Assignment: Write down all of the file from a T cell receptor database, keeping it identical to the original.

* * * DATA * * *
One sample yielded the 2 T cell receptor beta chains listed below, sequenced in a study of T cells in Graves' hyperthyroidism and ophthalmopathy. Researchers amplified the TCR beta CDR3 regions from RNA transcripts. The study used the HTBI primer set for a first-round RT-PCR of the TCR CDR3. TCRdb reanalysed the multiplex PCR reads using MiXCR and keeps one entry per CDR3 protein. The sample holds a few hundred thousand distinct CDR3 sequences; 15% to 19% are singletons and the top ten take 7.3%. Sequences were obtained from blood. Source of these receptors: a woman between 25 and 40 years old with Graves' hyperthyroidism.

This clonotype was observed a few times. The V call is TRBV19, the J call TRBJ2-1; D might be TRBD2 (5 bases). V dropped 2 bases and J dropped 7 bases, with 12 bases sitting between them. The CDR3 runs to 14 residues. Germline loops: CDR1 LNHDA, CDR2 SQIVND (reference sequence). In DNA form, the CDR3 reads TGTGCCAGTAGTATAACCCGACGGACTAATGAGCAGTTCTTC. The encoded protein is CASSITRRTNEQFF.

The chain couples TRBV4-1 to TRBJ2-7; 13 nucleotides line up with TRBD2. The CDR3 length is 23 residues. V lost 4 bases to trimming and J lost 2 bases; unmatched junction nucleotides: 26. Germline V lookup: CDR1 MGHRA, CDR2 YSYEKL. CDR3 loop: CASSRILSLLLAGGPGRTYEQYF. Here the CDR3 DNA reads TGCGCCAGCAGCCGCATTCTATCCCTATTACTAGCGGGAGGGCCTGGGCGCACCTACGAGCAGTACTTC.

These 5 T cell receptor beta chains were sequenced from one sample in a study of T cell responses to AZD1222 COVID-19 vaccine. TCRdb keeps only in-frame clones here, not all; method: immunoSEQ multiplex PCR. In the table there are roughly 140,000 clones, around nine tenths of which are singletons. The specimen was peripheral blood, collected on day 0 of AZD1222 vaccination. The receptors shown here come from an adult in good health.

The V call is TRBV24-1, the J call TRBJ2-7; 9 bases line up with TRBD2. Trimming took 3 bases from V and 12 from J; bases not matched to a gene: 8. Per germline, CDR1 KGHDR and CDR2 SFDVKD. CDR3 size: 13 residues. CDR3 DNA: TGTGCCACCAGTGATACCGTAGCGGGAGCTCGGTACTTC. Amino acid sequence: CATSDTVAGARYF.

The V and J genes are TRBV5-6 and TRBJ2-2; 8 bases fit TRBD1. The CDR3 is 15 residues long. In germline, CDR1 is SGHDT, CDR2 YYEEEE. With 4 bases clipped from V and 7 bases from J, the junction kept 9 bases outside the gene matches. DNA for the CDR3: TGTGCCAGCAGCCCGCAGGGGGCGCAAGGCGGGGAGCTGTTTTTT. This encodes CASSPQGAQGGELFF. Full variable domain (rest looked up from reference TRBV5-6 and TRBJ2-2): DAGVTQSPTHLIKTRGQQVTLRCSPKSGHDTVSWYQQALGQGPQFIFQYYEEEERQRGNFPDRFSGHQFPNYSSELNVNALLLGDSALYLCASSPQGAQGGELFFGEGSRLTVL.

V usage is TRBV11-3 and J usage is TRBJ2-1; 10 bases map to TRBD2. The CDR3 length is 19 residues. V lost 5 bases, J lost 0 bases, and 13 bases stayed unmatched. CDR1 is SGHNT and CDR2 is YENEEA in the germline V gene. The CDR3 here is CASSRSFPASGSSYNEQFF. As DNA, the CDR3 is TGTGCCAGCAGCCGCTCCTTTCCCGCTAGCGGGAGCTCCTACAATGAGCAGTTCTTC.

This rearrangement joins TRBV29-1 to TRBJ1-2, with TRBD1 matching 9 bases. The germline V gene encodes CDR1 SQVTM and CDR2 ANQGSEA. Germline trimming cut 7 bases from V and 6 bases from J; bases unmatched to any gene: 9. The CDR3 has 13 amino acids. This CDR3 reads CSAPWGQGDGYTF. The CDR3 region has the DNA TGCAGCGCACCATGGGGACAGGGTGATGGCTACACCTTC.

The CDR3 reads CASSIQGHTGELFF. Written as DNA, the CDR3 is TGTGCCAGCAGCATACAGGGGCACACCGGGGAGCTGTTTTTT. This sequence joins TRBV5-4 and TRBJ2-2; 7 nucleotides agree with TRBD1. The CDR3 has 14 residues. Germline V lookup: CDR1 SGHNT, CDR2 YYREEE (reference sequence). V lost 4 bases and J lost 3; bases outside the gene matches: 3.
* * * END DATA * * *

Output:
One sample yielded the 2 T cell receptor beta chains listed below, sequenced in a study of T cells in Graves' hyperthyroidism and ophthalmopathy. Researchers amplified the TCR beta CDR3 regions from RNA transcripts. The study used the HTBI primer set for a first-round RT-PCR of the TCR CDR3. TCRdb reanalysed the multiplex PCR reads using MiXCR and keeps one entry per CDR3 protein. The sample holds a few hundred thousand distinct CDR3 sequences; 15% to 19% are singletons and the top ten take 7.3%. Sequences were obtained from blood. Source of these receptors: a woman between 25 and 40 years old with Graves' hyperthyroidism.

This clonotype was observed a few times. The V call is TRBV19, the J call TRBJ2-1; D might be TRBD2 (5 bases). V dropped 2 bases and J dropped 7 bases, with 12 bases sitting between them. The CDR3 runs to 14 residues. Germline loops: CDR1 LNHDA, CDR2 SQIVND (reference sequence). In DNA form, the CDR3 reads TGTGCCAGTAGTATAACCCGACGGACTAATGAGCAGTTCTTC. The encoded protein is CASSITRRTNEQFF.

The chain couples TRBV4-1 to TRBJ2-7; 13 nucleotides line up with TRBD2. The CDR3 length is 23 residues. V lost 4 bases to trimming and J lost 2 bases; unmatched junction nucleotides: 26. Germline V lookup: CDR1 MGHRA, CDR2 YSYEKL. CDR3 loop: CASSRILSLLLAGGPGRTYEQYF. Here the CDR3 DNA reads TGCGCCAGCAGCCGCATTCTATCCCTATTACTAGCGGGAGGGCCTGGGCGCACCTACGAGCAGTACTTC.

These 5 T cell receptor beta chains were sequenced from one sample in a study of T cell responses to AZD1222 COVID-19 vaccine. TCRdb keeps only in-frame clones here, not all; method: immunoSEQ multiplex PCR. In the table there are roughly 140,000 clones, around nine tenths of which are singletons. The specimen was peripheral blood, collected on day 0 of AZD1222 vaccination. The receptors shown here come from an adult in good health.

The V call is TRBV24-1, the J call TRBJ2-7; 9 bases line up with TRBD2. Trimming took 3 bases from V and 12 from J; bases not matched to a gene: 8. Per germline, CDR1 KGHDR and CDR2 SFDVKD. CDR3 size: 13 residues. CDR3 DNA: TGTGCCACCAGTGATACCGTAGCGGGAGCTCGGTACTTC. Amino acid sequence: CATSDTVAGARYF.

The V and J genes are TRBV5-6 and TRBJ2-2; 8 bases fit TRBD1. The CDR3 is 15 residues long. In germline, CDR1 is SGHDT, CDR2 YYEEEE. With 4 bases clipped from V and 7 bases from J, the junction kept 9 bases outside the gene matches. DNA for the CDR3: TGTGCCAGCAGCCCGCAGGGGGCGCAAGGCGGGGAGCTGTTTTTT. This encodes CASSPQGAQGGELFF. Full variable domain (rest looked up from reference TRBV5-6 and TRBJ2-2): DAGVTQSPTHLIKTRGQQVTLRCSPKSGHDTVSWYQQALGQGPQFIFQYYEEEERQRGNFPDRFSGHQFPNYSSELNVNALLLGDSALYLCASSPQGAQGGELFFGEGSRLTVL.

V usage is TRBV11-3 and J usage is TRBJ2-1; 10 bases map to TRBD2. The CDR3 length is 19 residues. V lost 5 bases, J lost 0 bases, and 13 bases stayed unmatched. CDR1 is SGHNT and CDR2 is YENEEA in the germline V gene. The CDR3 here is CASSRSFPASGSSYNEQFF. As DNA, the CDR3 is TGTGCCAGCAGCCGCTCCTTTCCCGCTAGCGGGAGCTCCTACAATGAGCAGTTCTTC.

This rearrangement joins TRBV29-1 to TRBJ1-2, with TRBD1 matching 9 bases. The germline V gene encodes CDR1 SQVTM and CDR2 ANQGSEA. Germline trimming cut 7 bases from V and 6 bases from J; bases unmatched to any gene: 9. The CDR3 has 13 amino acids. This CDR3 reads CSAPWGQGDGYTF. The CDR3 region has the DNA TGCAGCGCACCATGGGGACAGGGTGATGGCTACACCTTC.

The CDR3 reads CASSIQGHTGELFF. Written as DNA, the CDR3 is TGTGCCAGCAGCATACAGGGGCACACCGGGGAGCTGTTTTTT. This sequence joins TRBV5-4 and TRBJ2-2; 7 nucleotides agree with TRBD1. The CDR3 has 14 residues. Germline V lookup: CDR1 SGHNT, CDR2 YYREEE (reference sequence). V lost 4 bases and J lost 3; bases outside the gene matches: 3.